The idea that countries arose because of nationalist sentiment among the hodgepodge of peoples who lived in these territories—rather than the political ambitions of their monarchs—is false, yet it offers a clear example of Hazony’s view of national identity as innate, stable, and prior to the modern state. This type of ahistorical thinking is in fact perfectly cogent within Hazony’s overarching theory that human collectives—be it the family, tribe, or nation—“maintain their existence through time, holding fast to certain fixed purposes and forms.” That’s why classic works on nationalism, such as those of Benedict Anderson, Eugen Weber, and Ernest Gellner, are disparaged in a lone footnote. Their detailed historical account of how institutions, commerce, and state power inculcate a sense of shared identity has no place in Hazony’s eternal and unchanging collectives.
But Hazony’s mistaken view of history is secondary to his far more consequential premises about the nature of political cohesion. The book is at its most fascinating, illuminating, and dangerous in excavating a different genealogy of the state from the version proposed by liberal political theory. Hazony lays out his case by differentiating between the bonds that link people together in a business relationship—built upon individual freedom, calculation, and consent—and those that unite the family. Railing again generations of liberal thinkers who have regarded politics as an extension of commercial relations, Hazony contends that the state is instead an extension of the family unit into which one is either born or adopted. The national community is thus the natural extension of the “strong bonds of mutual loyalty” of the natal family and produces cohesion not because of common ideological commitments but because it represents an extension of the self.
In a line sure to delight aspiring authoritarians, Hazony argues that the traits that are beneficial within a business enterprise—individual freedom, rational calculation, and public deliberation and debate, i.e., the stuff of liberal democratic theory—are wholly out of place in the family and, by extension, the state. Rather, the family requires its members to practice “loyalty, devotion, and constraint.” It is in tracing these fundamentally anti-democratic principles to a genealogy of the state based in the patriarchal family that Hazony is at his most original. He is, of course, not the first to put the family at the center of nationalist ideologies, and one could draw many unsavory comparisons to figures from the past century—from Philippe Pétain’s travail, famille, patrie to Benito Mussolini’s glorification of motherhood. What sets Hazony apart is his attempt to grant patriarchal authoritarianism a more distinguished lineage, one that is supposedly rooted in empirical reality as opposed to some fanciful “state of nature” in which individuals joined together to create governments. Indeed, he seems to believe that by proving that no such original state ever existed in the past, he can render such consent irrelevant to the present and future as well.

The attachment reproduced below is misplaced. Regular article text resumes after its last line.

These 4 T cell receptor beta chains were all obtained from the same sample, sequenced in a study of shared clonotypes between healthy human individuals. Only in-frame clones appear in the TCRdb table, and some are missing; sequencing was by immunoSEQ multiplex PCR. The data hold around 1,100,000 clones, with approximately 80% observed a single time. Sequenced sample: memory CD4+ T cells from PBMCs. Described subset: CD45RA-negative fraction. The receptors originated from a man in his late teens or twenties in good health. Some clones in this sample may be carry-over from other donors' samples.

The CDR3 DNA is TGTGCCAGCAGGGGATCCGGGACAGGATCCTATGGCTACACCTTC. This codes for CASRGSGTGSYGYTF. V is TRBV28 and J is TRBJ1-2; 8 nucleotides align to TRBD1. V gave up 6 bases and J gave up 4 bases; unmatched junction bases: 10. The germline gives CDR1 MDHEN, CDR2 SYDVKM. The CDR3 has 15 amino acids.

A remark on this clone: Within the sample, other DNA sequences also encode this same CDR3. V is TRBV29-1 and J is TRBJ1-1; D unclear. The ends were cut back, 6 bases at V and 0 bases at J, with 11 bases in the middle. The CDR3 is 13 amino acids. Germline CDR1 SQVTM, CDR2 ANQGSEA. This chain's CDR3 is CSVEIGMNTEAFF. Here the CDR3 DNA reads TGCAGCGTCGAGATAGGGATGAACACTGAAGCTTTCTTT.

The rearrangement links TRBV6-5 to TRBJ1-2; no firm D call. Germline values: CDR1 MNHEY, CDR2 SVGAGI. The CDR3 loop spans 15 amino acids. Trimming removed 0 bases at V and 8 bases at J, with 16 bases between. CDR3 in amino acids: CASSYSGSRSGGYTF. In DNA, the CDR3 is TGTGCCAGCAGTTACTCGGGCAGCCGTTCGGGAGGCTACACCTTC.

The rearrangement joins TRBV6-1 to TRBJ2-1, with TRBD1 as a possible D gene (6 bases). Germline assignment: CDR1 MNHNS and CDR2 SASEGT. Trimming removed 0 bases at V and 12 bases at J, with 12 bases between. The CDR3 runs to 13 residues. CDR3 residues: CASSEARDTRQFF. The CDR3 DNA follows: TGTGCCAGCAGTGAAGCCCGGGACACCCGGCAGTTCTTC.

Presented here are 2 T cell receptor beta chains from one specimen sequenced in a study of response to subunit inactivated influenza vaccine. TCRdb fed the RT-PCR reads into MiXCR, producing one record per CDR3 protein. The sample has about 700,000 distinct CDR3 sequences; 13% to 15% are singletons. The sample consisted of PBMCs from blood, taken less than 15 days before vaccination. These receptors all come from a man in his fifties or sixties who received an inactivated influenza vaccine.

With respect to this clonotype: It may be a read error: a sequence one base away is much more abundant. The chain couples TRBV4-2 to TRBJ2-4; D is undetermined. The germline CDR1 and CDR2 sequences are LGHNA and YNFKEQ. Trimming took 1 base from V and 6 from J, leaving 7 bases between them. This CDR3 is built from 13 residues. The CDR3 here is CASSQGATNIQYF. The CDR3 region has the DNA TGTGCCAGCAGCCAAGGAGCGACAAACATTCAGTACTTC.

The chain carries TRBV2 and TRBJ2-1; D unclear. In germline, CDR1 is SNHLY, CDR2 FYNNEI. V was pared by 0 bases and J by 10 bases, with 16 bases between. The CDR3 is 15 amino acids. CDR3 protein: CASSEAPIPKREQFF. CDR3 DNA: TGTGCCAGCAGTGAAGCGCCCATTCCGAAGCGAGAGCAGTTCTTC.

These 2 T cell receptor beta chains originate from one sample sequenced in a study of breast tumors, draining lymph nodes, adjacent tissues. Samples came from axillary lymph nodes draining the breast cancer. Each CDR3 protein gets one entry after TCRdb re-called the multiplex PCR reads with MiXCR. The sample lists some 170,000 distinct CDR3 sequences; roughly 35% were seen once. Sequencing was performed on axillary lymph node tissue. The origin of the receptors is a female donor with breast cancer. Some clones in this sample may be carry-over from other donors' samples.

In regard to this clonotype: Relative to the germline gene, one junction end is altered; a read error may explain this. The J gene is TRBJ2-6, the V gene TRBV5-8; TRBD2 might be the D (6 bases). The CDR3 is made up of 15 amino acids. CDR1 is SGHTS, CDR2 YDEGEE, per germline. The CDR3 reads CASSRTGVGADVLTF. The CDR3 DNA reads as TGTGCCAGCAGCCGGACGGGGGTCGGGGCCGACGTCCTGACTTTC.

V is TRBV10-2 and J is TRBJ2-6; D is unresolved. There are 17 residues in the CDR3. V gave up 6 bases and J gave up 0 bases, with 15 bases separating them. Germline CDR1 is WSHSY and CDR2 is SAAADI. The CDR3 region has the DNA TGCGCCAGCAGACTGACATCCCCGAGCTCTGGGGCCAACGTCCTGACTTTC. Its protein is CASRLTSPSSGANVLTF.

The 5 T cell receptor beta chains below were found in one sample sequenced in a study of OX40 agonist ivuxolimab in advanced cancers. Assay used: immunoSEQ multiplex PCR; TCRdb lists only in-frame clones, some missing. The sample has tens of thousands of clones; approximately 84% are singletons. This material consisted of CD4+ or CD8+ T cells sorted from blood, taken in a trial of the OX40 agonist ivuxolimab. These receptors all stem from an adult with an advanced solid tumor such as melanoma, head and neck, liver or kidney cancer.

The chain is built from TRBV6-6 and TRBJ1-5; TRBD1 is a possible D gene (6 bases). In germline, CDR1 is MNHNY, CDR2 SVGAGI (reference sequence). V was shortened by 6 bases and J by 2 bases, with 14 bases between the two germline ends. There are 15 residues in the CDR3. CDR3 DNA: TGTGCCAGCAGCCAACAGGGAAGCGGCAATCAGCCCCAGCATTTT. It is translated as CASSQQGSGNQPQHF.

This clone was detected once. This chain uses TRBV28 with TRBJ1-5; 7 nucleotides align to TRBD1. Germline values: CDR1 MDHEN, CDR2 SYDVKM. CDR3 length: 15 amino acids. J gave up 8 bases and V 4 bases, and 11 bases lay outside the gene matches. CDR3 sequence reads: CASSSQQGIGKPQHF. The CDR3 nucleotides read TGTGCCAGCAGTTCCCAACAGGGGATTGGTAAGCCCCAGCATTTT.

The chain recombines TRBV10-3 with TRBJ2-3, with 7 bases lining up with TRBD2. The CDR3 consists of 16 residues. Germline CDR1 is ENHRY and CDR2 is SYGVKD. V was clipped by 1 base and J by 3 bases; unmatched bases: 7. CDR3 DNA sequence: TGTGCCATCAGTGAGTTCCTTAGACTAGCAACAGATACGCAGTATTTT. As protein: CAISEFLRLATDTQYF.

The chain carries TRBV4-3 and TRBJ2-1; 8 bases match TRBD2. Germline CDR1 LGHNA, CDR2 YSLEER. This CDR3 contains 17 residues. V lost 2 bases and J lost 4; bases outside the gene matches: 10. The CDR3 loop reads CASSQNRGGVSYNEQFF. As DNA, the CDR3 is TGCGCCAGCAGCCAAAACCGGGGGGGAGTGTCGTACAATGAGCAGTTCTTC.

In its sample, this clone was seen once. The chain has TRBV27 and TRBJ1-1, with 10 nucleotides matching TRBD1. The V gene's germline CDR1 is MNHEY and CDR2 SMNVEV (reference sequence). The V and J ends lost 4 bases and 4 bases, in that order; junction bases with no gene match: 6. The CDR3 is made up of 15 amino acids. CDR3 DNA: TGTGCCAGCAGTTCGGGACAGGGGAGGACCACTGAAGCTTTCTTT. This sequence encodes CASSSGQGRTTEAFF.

Hazony’s worldview does not entirely exclude freedom. Yet individual freedom, he claims, can be achieved only collectively. As an example, he cites the predicament of American Jews during World War II, who, unable to access the reins of state power, were also unable to act on the slaughter of their brethren in Europe.
True freedom is thus envisioned as the collective ability to act in the nation’s interest, which can exist only when the nation has control over the state apparatus. Consequently, “[o]nly the national state, governed by individuals drawn from the tribes of the nation itself, can be a free state.” It is with that conviction in mind that he disparages the possibility of a neutral or civic state that claims to exist without the “particularistic commitments to any of the different nations, languages, or religions within its borders.”